“How’s your summer going?”
A variation of this question was posed to me three times, in quick succession, one afternoon very recently. I had not yet left for the summer and was working steadily to finish all the tasks left to do before I could begin my break.
Nursing a deep resentment for still being at work while most colleagues were on the golf course, at their cottage or otherwise relaxing, my reaction to this question each time was to launch into what tasks I still had yet to do and a litany of reasons why it was taking so long for me to complete those tasks, this year in particular.
I saw a similar glazed-over look that was a cross between boredom and disinterest in the eyes of each person as I spoke to them. If we had still been children, one of them surely would have rubbed their index finger and their thumb together in front of my face declaring it was the world’s smallest violin playing and that it was playing just for me.
If it had just been this one day, I could chalk it up to simply having a bad day but it was clear to me that over the past few months Moaning Myrtle was becoming a default persona so I did a little experiment to see how this would play out long term if nothing changed.
I’m 85 years old and I’m walking with purpose to the Saturday morning farmer’s market pulling my empty two-wheeled cart behind me. A young woman who lives on my street greets me kindly as I rush by her with my jaw set, my brow furrowed and focused on my very important business that will surely involve bartering the best price for Bartlett pears. As I pass a shopkeeper sweeping the walk in front of his store, he looks up, stops sweeping, smiles at me and asks how I’m doing on this fine morning? So I tell him how much I have to do, how I have to find time to get train tickets for next month’s visit to my son and then there’s that closet I have to get cleaned out and figure out how to the get the contents over to the thrift store. I am also sure to tell him that I didn’t get much sleep last night because the neighbours had guests over for a barbecue and they stayed until the ungodly hour of 11 pm. As I ramble on, the shopkeeper gets the all-too-familiar look in his eyes. It is the same look I’ve seen in the eyes of my colleagues, friends and family for longer than I care to remember.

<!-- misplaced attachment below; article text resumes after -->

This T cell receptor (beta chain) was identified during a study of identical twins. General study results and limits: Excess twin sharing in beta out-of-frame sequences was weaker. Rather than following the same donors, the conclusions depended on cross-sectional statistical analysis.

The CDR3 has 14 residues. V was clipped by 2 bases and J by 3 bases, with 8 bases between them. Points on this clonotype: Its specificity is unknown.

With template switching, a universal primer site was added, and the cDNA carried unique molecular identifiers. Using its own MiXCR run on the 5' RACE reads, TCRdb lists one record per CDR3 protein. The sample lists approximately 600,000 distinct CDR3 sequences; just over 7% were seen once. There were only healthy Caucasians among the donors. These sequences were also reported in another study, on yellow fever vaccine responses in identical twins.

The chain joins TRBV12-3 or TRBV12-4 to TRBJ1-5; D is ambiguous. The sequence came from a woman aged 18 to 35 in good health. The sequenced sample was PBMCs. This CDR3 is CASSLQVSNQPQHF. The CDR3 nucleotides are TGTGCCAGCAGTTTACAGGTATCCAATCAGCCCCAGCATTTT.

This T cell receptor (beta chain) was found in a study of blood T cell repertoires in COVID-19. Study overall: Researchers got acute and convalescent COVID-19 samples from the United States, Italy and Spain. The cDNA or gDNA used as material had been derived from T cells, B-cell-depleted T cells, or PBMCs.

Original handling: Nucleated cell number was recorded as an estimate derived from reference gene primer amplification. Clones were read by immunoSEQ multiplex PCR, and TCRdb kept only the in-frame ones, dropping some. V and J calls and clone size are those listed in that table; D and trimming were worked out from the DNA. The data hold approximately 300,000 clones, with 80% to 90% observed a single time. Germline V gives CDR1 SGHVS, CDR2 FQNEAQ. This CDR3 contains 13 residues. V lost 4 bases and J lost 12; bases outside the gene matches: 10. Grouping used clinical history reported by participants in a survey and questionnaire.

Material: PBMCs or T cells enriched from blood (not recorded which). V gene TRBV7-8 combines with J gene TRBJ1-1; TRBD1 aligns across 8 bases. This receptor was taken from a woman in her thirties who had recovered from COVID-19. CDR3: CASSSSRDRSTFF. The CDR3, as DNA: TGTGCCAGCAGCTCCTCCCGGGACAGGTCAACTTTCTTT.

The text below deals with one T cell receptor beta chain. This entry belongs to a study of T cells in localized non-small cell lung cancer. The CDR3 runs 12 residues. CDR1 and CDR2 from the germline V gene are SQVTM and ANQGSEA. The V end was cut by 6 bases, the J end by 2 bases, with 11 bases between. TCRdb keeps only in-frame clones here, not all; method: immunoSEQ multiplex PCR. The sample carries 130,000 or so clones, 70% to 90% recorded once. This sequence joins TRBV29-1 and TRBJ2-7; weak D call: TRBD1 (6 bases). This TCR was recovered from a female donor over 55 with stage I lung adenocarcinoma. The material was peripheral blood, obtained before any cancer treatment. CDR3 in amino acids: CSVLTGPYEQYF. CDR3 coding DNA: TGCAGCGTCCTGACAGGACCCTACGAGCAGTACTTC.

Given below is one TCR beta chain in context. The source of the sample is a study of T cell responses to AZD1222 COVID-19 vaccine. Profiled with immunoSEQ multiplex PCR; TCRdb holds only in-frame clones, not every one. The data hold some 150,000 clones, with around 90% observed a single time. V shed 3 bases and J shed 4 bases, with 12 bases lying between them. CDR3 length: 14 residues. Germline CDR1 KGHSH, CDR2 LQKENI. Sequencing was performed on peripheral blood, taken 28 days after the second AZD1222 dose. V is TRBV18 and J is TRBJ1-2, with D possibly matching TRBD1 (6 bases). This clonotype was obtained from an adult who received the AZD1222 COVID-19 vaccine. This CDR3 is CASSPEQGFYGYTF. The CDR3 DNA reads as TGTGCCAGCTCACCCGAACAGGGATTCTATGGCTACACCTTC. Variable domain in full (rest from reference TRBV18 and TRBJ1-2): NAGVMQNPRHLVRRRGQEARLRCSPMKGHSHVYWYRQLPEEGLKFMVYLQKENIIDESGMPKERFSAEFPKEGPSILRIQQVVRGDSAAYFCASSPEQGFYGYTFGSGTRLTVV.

Not a pretty picture. And certainly not the future I want. For me or anyone near me.
Now the work is to look behind the repeated choice to complain and find out what underlying beliefs are informing Moaning Myrtle’s rants. What are my beliefs about hard work, about what I think I deserve and what attention I think I should get based on my perceived competence and productivity?
And based on clarity of beliefs and tweaking any outdated or unhelpful ones, what will the new scripts be when I’m asked how I’m doing?
Since I am now on my summer break, I’ll have to get to that work after I go for a walk or a bike ride, have a cup of coffee on my porch, take a nap and read a book. Moaning Myrtle’s voice is fading as she has been sent packing on a break of her own.
By the way, my summer is starting out to be the nourishing break I needed, thank you very much for asking!